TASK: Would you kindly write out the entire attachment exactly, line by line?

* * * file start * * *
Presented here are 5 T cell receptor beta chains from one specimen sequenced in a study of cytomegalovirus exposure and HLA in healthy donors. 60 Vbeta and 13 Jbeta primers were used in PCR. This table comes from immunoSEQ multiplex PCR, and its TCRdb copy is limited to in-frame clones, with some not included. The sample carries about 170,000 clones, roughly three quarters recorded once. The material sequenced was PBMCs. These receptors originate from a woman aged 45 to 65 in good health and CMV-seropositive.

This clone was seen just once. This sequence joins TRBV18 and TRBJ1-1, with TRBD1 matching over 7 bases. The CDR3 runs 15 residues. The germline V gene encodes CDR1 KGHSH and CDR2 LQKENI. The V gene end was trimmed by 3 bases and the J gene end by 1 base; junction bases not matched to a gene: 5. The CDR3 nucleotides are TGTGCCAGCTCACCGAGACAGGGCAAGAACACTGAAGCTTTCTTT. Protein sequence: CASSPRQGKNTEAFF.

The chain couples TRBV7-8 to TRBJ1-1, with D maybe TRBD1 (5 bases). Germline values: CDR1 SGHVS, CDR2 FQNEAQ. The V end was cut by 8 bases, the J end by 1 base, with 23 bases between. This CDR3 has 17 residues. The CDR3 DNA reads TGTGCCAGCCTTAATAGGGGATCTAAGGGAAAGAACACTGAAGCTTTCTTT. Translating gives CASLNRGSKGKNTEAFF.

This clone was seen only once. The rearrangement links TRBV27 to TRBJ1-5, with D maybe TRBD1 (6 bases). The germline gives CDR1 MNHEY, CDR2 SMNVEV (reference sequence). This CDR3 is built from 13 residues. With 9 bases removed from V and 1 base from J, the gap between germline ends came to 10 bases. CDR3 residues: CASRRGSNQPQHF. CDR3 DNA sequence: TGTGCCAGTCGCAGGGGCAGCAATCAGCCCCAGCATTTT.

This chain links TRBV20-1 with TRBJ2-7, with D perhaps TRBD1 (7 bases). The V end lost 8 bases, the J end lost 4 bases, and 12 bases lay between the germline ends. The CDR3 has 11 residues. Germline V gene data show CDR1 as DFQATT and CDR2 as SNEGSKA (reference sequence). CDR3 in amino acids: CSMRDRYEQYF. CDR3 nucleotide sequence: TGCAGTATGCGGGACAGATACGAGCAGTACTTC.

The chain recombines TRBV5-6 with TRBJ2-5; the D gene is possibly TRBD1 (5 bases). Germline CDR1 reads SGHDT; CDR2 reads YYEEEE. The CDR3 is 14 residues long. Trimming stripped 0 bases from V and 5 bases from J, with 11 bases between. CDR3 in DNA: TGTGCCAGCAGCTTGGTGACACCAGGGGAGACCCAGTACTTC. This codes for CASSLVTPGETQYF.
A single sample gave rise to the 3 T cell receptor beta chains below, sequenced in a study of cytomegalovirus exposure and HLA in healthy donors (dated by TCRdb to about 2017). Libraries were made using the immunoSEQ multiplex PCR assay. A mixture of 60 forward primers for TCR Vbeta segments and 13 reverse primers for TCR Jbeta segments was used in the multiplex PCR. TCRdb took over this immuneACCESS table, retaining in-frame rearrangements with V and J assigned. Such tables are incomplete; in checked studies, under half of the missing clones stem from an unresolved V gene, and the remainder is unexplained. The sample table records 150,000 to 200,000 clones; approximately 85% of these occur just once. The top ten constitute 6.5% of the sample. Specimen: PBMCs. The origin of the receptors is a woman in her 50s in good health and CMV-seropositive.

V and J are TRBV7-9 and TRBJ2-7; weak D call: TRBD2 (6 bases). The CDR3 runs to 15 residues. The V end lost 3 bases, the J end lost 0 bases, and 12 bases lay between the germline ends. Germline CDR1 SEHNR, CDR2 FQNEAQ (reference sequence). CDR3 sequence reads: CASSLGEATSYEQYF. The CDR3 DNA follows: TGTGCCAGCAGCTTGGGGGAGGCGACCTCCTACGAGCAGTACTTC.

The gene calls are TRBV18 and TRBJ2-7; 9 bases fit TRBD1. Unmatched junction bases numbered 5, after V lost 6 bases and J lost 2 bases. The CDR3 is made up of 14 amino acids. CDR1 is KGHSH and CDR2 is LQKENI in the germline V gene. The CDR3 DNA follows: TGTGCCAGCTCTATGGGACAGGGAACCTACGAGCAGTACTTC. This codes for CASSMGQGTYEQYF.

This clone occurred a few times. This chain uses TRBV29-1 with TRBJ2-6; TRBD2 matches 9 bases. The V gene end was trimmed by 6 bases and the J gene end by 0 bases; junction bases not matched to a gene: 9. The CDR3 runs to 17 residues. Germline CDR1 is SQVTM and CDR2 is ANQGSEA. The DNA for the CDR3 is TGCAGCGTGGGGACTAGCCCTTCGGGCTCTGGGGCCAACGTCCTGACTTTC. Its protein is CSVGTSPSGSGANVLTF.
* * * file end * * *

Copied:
Presented here are 5 T cell receptor beta chains from one specimen sequenced in a study of cytomegalovirus exposure and HLA in healthy donors. 60 Vbeta and 13 Jbeta primers were used in PCR. This table comes from immunoSEQ multiplex PCR, and its TCRdb copy is limited to in-frame clones, with some not included. The sample carries about 170,000 clones, roughly three quarters recorded once. The material sequenced was PBMCs. These receptors originate from a woman aged 45 to 65 in good health and CMV-seropositive.

This clone was seen just once. This sequence joins TRBV18 and TRBJ1-1, with TRBD1 matching over 7 bases. The CDR3 runs 15 residues. The germline V gene encodes CDR1 KGHSH and CDR2 LQKENI. The V gene end was trimmed by 3 bases and the J gene end by 1 base; junction bases not matched to a gene: 5. The CDR3 nucleotides are TGTGCCAGCTCACCGAGACAGGGCAAGAACACTGAAGCTTTCTTT. Protein sequence: CASSPRQGKNTEAFF.

The chain couples TRBV7-8 to TRBJ1-1, with D maybe TRBD1 (5 bases). Germline values: CDR1 SGHVS, CDR2 FQNEAQ. The V end was cut by 8 bases, the J end by 1 base, with 23 bases between. This CDR3 has 17 residues. The CDR3 DNA reads TGTGCCAGCCTTAATAGGGGATCTAAGGGAAAGAACACTGAAGCTTTCTTT. Translating gives CASLNRGSKGKNTEAFF.

This clone was seen only once. The rearrangement links TRBV27 to TRBJ1-5, with D maybe TRBD1 (6 bases). The germline gives CDR1 MNHEY, CDR2 SMNVEV (reference sequence). This CDR3 is built from 13 residues. With 9 bases removed from V and 1 base from J, the gap between germline ends came to 10 bases. CDR3 residues: CASRRGSNQPQHF. CDR3 DNA sequence: TGTGCCAGTCGCAGGGGCAGCAATCAGCCCCAGCATTTT.

This chain links TRBV20-1 with TRBJ2-7, with D perhaps TRBD1 (7 bases). The V end lost 8 bases, the J end lost 4 bases, and 12 bases lay between the germline ends. The CDR3 has 11 residues. Germline V gene data show CDR1 as DFQATT and CDR2 as SNEGSKA (reference sequence). CDR3 in amino acids: CSMRDRYEQYF. CDR3 nucleotide sequence: TGCAGTATGCGGGACAGATACGAGCAGTACTTC.

The chain recombines TRBV5-6 with TRBJ2-5; the D gene is possibly TRBD1 (5 bases). Germline CDR1 reads SGHDT; CDR2 reads YYEEEE. The CDR3 is 14 residues long. Trimming stripped 0 bases from V and 5 bases from J, with 11 bases between. CDR3 in DNA: TGTGCCAGCAGCTTGGTGACACCAGGGGAGACCCAGTACTTC. This codes for CASSLVTPGETQYF.
A single sample gave rise to the 3 T cell receptor beta chains below, sequenced in a study of cytomegalovirus exposure and HLA in healthy donors (dated by TCRdb to about 2017). Libraries were made using the immunoSEQ multiplex PCR assay. A mixture of 60 forward primers for TCR Vbeta segments and 13 reverse primers for TCR Jbeta segments was used in the multiplex PCR. TCRdb took over this immuneACCESS table, retaining in-frame rearrangements with V and J assigned. Such tables are incomplete; in checked studies, under half of the missing clones stem from an unresolved V gene, and the remainder is unexplained. The sample table records 150,000 to 200,000 clones; approximately 85% of these occur just once. The top ten constitute 6.5% of the sample. Specimen: PBMCs. The origin of the receptors is a woman in her 50s in good health and CMV-seropositive.

V and J are TRBV7-9 and TRBJ2-7; weak D call: TRBD2 (6 bases). The CDR3 runs to 15 residues. The V end lost 3 bases, the J end lost 0 bases, and 12 bases lay between the germline ends. Germline CDR1 SEHNR, CDR2 FQNEAQ (reference sequence). CDR3 sequence reads: CASSLGEATSYEQYF. The CDR3 DNA follows: TGTGCCAGCAGCTTGGGGGAGGCGACCTCCTACGAGCAGTACTTC.

The gene calls are TRBV18 and TRBJ2-7; 9 bases fit TRBD1. Unmatched junction bases numbered 5, after V lost 6 bases and J lost 2 bases. The CDR3 is made up of 14 amino acids. CDR1 is KGHSH and CDR2 is LQKENI in the germline V gene. The CDR3 DNA follows: TGTGCCAGCTCTATGGGACAGGGAACCTACGAGCAGTACTTC. This codes for CASSMGQGTYEQYF.

This clone occurred a few times. This chain uses TRBV29-1 with TRBJ2-6; TRBD2 matches 9 bases. The V gene end was trimmed by 6 bases and the J gene end by 0 bases; junction bases not matched to a gene: 9. The CDR3 runs to 17 residues. Germline CDR1 is SQVTM and CDR2 is ANQGSEA. The DNA for the CDR3 is TGCAGCGTGGGGACTAGCCCTTCGGGCTCTGGGGCCAACGTCCTGACTTTC. Its protein is CSVGTSPSGSGANVLTF.